Back in August 2016, when the Federal Aviation Administration (FAA) announced its final small unmanned aerial systems (UAS) rule (or Part 107) FAA administrator, Michael Huerta said, “Our focus is to make this as streamlined as possible [. . .] We do not envision this being a very burdensome process.” However, Part 107 limits flights that take place at night, beyond visual line of sight and above people—some of the most commonly sought after operations for drones. But, since August, the FAA has issued over 300 Part 107 Waivers for just those types of operations.
An industry news outlet, Unmanned Aerial Online, surveyed a few companies that received waivers to operate at night—one in particular, Uplift Data Partners (of Chicago) said that “The FAA wanted to see our standard operating procedures and how we modified them to account for night operations.” Notably, considering that the waiver that Uplift got grants the entire Uplift Pilot Network the approval to fly at night, the company also had to prove its “night-certification protocol.”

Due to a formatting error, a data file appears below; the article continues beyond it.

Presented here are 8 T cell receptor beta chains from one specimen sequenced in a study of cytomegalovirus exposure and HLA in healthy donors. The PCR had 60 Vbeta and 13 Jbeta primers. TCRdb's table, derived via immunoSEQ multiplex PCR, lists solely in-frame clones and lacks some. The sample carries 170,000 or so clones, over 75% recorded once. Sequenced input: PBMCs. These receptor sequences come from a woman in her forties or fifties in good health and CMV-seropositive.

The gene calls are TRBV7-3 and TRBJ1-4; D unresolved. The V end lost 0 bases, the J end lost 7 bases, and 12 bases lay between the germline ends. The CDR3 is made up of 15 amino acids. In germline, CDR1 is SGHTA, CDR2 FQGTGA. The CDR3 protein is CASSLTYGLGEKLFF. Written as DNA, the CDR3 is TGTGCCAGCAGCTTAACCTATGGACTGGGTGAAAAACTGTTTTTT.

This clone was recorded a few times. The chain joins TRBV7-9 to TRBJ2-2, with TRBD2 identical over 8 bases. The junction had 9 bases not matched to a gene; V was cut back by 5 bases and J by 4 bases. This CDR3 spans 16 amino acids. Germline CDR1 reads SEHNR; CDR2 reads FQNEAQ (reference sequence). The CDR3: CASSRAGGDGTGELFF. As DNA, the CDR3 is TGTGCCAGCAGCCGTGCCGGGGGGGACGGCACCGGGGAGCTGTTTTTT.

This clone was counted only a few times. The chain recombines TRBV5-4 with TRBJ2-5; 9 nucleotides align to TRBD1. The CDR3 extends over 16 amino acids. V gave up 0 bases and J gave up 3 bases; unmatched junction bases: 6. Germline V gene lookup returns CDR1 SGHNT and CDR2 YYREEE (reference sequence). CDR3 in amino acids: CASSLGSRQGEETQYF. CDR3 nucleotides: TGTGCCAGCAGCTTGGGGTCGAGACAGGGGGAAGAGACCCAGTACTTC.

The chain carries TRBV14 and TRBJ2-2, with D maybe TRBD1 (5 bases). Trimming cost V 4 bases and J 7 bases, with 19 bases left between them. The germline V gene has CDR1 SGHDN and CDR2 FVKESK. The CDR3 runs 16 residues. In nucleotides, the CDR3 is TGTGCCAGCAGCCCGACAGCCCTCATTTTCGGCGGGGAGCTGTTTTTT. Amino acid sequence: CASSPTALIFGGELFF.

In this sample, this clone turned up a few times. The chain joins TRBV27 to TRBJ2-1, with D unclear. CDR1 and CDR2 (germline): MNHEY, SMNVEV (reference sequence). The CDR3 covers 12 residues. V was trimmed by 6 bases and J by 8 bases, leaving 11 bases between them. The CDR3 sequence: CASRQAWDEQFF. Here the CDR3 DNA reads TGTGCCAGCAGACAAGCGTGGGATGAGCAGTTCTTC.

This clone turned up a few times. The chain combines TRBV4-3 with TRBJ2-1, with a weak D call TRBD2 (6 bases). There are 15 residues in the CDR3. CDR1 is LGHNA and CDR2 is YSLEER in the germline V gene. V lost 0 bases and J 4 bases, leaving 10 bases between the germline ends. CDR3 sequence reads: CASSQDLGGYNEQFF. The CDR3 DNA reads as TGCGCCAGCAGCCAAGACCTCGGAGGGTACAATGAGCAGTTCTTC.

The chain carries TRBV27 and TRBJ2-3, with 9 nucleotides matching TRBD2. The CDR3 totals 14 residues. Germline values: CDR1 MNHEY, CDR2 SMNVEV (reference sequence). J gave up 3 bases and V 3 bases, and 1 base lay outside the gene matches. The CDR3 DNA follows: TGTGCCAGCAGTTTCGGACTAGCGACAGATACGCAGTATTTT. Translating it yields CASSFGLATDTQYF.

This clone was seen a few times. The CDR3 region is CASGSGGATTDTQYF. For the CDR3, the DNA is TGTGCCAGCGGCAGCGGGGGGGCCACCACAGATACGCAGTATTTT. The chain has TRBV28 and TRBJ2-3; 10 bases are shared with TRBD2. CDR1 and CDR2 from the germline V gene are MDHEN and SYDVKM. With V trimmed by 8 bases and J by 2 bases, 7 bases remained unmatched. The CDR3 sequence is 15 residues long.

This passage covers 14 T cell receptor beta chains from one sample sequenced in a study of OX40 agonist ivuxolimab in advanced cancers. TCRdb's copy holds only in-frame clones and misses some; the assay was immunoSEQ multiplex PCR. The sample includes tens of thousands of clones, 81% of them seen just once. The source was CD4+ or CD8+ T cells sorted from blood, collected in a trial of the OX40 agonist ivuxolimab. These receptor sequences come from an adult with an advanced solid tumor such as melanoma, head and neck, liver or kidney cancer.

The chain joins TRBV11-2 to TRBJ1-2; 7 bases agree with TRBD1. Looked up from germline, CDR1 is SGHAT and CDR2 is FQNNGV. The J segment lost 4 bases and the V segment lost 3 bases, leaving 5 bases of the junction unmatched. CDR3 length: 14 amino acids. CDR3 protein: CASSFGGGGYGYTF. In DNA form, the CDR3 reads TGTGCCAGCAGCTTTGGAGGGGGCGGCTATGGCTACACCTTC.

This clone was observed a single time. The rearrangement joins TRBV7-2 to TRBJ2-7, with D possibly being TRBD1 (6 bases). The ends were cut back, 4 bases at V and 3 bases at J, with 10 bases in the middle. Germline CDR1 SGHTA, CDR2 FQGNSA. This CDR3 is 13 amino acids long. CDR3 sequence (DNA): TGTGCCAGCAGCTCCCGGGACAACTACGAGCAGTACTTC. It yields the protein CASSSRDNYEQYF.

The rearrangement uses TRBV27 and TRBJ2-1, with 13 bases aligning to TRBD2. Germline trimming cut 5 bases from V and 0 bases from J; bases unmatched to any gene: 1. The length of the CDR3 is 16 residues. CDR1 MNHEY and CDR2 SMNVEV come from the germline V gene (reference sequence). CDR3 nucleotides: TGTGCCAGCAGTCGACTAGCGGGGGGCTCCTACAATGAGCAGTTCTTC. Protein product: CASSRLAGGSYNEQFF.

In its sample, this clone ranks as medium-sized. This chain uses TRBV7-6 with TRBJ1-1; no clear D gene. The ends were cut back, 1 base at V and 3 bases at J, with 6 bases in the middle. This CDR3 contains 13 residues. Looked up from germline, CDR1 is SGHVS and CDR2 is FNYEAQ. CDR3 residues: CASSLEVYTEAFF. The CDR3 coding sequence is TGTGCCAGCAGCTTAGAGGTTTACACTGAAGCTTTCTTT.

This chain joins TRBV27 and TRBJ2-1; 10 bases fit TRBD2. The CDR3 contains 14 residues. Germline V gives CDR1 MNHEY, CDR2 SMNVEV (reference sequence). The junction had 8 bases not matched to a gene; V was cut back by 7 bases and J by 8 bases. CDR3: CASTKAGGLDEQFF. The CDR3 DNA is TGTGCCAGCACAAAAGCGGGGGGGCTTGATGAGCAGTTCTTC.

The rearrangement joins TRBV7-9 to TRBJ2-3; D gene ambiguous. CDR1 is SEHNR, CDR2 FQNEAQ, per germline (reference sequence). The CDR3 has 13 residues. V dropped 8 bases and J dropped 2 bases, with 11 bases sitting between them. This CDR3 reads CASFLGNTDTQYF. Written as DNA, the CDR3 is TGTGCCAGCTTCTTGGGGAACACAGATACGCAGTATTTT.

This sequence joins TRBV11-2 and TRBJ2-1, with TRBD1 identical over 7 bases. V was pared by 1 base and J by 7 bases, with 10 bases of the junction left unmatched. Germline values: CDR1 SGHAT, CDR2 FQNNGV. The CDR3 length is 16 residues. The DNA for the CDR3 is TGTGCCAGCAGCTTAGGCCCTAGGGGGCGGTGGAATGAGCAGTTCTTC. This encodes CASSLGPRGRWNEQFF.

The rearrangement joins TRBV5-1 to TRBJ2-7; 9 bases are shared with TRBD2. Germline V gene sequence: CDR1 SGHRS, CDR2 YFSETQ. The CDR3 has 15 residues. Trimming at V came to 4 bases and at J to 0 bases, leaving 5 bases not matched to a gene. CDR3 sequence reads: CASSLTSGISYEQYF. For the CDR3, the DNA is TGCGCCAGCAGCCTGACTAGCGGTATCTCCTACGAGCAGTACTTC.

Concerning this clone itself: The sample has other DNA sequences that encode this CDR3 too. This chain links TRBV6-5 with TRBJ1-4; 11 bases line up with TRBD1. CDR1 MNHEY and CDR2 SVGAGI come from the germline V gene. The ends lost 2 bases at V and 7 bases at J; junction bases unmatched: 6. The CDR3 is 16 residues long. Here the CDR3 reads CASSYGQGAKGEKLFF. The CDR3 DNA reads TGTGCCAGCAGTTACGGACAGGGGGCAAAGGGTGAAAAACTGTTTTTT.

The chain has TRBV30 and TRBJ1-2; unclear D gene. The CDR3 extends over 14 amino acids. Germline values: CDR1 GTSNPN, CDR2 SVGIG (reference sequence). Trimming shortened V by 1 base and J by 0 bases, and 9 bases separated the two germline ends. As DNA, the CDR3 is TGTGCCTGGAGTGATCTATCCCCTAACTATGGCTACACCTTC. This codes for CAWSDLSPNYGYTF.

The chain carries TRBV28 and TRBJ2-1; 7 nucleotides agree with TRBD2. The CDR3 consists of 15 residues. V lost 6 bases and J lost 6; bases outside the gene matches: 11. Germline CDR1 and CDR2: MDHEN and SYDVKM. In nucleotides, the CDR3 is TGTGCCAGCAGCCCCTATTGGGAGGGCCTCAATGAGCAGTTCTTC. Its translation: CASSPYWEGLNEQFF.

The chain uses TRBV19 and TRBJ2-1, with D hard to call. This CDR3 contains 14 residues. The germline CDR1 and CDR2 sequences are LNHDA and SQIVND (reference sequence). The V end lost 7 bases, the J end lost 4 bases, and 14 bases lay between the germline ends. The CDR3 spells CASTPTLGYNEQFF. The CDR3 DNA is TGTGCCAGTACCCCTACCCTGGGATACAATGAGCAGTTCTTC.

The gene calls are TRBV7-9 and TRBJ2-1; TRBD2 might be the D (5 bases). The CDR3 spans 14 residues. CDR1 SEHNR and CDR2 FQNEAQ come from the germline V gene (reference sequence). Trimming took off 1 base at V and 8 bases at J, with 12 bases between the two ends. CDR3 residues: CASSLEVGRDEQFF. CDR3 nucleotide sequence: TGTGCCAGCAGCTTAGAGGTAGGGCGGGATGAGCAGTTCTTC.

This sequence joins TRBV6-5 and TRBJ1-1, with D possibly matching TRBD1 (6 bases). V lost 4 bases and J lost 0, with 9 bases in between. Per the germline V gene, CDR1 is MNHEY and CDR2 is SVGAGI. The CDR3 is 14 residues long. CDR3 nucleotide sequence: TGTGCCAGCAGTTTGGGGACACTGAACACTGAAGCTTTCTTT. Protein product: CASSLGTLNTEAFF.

Chuck Ferrell, founder of Pennsylvania drone company SkOps, told Unmanned Aerial Online that after he applied for his waiver, the FAA requested more information regarding a “method for the remote pilot to see and avoid other aircraft, people on the ground, and ground-based structures and obstacles during darkness,” as well as a “method to increase conspicuity of the UAS to be seen at a distance of three statute miles, unless a system is in place that can avoid all non-participating aircraft.” However, Ferrell pointed out that he filed his initial Part 107 Waiver application in mid-December of last year, received the FAA’s request for more information on January 5, and got approval from the FAA on January 19. Considering that the holidays were sprinkled within that timeframe, the FAA’s turnaround on this was considerably fast.
Although the FAA has not reported any new Part 107 waivers since January 23 (as of this week), night operations are clearly on the forefront in the commercial drone industry, and the FAA seems to be living up to its promise of a more streamlined approval process. To see more information on the Part 107 Waivers granted thus far, click here.